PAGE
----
Grand Teton National Park – Bar BC Spring Restoration and Enhancement
Grand Teton National Park was established to protect the area’s native plant and animal life and its spectacular scenic values, as characterized by the geologic features of the Teton Range and Jackson Hole. The parks’ Strategic Plan highlights the significance of the Snake River as habitat for cutthroat trout and as a recreational resource, along with the abundant mammal, plant and bird species that reside in the park. The parks 1997 Snake River Management Plan emphasizes the desire to maintain the river’s natural character in order to protect wildlife and scenic values.
The Jackson Hole One Fly Foundation – National Fish and Wildlife Foundation Conservation Partnership Program is funding this project to continue the restoration work that was begun in 1984. Prior to the dedication of Grand Teton National Park a fish hatchery was constructed and dams were erected nearby to provide rearing ponds for the introduced fish. Later the hatchery was abandoned and the dams were left unattended and began to buildup silt in the river. In 1984 the park and Wyoming Game and Fish Department removed three of the dam structures, excavated sediment and exposed gravels to a limited extend. The funding provided will continue the started restoration work and will focus on removing the remaining dam structures and accumulated sediments, narrowing the channel to its historic width, excavation of natural gravels or placement of commercial washed gravels where natural gravels cannot be reclaimed, and placemen of overhead cover (trees) for protection of spawning fish and escape cover for fry.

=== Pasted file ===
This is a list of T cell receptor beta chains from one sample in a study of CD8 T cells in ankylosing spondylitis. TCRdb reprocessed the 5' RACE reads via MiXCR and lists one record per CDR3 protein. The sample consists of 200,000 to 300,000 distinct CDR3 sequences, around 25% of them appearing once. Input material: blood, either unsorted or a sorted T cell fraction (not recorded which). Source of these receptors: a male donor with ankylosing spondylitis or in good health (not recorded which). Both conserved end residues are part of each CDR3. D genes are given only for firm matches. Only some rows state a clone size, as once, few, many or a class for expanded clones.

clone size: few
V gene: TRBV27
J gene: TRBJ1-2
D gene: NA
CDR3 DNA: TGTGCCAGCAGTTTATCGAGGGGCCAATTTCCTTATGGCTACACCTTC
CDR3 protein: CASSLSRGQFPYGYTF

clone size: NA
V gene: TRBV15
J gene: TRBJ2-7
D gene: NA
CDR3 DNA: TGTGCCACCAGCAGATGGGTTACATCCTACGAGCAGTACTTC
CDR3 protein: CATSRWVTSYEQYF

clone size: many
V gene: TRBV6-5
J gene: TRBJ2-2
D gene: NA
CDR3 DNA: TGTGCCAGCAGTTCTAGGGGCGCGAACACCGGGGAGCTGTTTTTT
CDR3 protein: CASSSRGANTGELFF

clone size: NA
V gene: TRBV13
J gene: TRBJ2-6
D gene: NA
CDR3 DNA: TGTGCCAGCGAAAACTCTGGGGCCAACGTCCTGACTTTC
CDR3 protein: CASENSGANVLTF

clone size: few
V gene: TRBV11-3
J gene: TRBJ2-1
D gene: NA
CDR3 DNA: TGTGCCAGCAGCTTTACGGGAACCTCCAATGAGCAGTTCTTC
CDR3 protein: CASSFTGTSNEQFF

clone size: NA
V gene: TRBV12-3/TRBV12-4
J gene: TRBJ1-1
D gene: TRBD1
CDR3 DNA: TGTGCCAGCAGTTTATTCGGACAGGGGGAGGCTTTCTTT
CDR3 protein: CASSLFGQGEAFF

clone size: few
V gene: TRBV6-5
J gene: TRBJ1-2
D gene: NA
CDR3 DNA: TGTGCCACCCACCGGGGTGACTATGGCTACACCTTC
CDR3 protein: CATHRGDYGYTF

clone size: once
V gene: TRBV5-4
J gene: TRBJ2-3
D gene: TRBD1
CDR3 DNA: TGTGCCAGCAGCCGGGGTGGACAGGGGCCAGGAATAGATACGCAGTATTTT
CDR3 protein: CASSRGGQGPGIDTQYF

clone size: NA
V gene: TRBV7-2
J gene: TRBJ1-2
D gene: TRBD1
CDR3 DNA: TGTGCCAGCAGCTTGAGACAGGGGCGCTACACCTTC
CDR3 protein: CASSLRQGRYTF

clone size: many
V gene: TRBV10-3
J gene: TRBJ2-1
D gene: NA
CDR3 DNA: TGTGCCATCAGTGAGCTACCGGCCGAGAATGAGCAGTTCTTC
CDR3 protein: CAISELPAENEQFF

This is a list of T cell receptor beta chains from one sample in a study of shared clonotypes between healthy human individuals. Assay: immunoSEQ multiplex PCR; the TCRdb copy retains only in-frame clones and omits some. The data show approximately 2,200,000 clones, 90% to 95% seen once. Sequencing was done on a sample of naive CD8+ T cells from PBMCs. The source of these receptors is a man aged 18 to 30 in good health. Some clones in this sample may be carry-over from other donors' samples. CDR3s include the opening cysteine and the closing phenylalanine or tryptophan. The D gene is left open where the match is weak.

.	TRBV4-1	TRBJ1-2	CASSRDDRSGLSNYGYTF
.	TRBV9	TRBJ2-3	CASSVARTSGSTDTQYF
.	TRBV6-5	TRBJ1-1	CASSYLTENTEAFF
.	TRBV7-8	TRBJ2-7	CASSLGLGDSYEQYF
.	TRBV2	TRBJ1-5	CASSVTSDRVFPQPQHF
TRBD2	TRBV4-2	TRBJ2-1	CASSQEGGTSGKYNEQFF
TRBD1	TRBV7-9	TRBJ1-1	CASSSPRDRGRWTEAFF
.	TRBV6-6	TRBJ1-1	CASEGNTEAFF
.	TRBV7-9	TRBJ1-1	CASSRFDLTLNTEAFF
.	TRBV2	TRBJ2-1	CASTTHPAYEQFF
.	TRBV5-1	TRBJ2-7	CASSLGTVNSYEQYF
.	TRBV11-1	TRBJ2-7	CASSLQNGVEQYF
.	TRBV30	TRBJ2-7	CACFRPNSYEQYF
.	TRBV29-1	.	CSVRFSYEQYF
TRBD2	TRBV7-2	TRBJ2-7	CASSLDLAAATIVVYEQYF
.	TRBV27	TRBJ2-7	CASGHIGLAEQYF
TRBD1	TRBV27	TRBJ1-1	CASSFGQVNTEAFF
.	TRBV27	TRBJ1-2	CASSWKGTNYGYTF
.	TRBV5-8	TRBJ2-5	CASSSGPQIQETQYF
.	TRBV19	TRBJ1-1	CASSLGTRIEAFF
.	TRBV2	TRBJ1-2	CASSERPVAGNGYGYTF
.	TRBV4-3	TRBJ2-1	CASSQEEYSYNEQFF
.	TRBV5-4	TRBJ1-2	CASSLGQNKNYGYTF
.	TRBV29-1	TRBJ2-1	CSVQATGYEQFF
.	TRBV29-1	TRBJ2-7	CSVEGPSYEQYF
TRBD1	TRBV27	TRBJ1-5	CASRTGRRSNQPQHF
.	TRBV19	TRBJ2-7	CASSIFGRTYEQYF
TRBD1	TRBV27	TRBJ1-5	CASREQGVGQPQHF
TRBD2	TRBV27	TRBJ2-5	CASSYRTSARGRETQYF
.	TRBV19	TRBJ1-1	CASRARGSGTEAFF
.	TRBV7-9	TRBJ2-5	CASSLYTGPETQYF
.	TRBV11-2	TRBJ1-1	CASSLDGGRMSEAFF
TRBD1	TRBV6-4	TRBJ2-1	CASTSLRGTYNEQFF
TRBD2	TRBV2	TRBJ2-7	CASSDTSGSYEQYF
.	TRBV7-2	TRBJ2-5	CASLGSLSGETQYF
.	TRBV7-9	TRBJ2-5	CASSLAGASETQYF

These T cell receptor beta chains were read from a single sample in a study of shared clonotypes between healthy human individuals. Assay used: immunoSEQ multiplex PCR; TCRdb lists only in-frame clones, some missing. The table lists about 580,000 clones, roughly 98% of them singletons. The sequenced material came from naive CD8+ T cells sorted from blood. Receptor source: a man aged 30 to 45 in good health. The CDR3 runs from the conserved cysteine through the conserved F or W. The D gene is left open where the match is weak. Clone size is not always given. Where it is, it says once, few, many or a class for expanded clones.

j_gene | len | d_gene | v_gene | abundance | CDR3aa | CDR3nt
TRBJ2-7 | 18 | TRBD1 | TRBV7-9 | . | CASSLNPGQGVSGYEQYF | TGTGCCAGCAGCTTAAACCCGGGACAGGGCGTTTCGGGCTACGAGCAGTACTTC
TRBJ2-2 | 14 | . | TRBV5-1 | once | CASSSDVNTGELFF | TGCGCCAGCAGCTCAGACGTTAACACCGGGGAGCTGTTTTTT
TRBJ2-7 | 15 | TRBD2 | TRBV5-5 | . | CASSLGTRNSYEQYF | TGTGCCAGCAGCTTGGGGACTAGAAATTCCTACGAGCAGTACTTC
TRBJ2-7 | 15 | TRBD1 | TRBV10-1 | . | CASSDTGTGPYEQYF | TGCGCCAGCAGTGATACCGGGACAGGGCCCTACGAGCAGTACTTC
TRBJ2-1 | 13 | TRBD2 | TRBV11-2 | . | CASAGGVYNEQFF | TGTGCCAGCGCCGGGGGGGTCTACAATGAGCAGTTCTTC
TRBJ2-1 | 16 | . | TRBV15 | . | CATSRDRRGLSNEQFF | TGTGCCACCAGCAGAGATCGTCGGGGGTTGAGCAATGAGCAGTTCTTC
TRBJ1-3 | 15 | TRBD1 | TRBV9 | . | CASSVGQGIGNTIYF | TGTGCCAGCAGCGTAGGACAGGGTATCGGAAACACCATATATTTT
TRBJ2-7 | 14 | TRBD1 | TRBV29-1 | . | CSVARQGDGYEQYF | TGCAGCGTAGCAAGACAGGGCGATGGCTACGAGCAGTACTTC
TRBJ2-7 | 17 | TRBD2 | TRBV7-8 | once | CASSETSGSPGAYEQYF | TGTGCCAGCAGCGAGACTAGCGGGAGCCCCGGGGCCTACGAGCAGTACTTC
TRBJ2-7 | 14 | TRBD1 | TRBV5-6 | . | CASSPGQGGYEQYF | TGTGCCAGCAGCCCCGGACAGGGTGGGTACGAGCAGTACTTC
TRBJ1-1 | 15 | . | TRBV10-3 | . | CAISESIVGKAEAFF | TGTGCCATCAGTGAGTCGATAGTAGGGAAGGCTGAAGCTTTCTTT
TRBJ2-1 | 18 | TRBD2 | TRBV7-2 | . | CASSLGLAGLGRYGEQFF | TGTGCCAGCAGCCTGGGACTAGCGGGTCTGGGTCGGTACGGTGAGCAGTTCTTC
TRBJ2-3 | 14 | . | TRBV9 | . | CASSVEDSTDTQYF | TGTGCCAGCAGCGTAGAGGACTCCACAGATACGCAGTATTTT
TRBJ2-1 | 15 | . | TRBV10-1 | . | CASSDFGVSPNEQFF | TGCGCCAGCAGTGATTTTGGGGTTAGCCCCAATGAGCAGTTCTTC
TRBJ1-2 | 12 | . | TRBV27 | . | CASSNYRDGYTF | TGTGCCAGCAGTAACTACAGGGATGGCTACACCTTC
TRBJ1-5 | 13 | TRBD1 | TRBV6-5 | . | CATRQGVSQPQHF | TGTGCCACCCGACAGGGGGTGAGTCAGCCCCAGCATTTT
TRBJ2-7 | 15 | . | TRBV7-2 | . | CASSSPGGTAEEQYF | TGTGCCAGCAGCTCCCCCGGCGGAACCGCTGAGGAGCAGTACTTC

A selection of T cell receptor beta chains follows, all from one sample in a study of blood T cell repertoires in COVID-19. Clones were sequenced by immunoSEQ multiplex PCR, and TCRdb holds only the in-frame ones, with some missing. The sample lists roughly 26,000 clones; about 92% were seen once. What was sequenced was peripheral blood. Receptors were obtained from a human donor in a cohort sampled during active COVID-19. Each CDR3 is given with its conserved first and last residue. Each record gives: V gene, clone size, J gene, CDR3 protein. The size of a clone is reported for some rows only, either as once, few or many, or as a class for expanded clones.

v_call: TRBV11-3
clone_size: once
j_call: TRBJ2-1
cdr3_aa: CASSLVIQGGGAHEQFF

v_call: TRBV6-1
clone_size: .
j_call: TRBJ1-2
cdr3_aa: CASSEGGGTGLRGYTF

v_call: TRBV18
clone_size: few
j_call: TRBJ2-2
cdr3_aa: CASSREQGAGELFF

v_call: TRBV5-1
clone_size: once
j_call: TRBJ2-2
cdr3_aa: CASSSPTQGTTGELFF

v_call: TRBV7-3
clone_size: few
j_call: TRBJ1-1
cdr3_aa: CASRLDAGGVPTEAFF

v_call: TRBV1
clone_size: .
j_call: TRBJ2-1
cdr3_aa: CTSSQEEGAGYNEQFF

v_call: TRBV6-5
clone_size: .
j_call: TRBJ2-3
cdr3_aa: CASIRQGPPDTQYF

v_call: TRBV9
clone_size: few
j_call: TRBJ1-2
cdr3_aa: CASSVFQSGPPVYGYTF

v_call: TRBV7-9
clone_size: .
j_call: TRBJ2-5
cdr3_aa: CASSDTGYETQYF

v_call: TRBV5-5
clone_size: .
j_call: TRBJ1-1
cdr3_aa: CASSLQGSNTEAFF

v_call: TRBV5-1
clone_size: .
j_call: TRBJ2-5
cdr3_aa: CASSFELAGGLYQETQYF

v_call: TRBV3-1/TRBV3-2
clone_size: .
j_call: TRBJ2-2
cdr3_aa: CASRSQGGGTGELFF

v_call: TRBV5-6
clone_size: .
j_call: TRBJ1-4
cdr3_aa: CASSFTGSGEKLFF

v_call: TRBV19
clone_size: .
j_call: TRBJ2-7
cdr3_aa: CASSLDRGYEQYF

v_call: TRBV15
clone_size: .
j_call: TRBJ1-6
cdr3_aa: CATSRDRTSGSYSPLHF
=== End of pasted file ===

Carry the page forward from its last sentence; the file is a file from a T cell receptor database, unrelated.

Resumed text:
Habitat restoration and enhancement at Bar BC Spring for cutthroat trout habitat has been completed.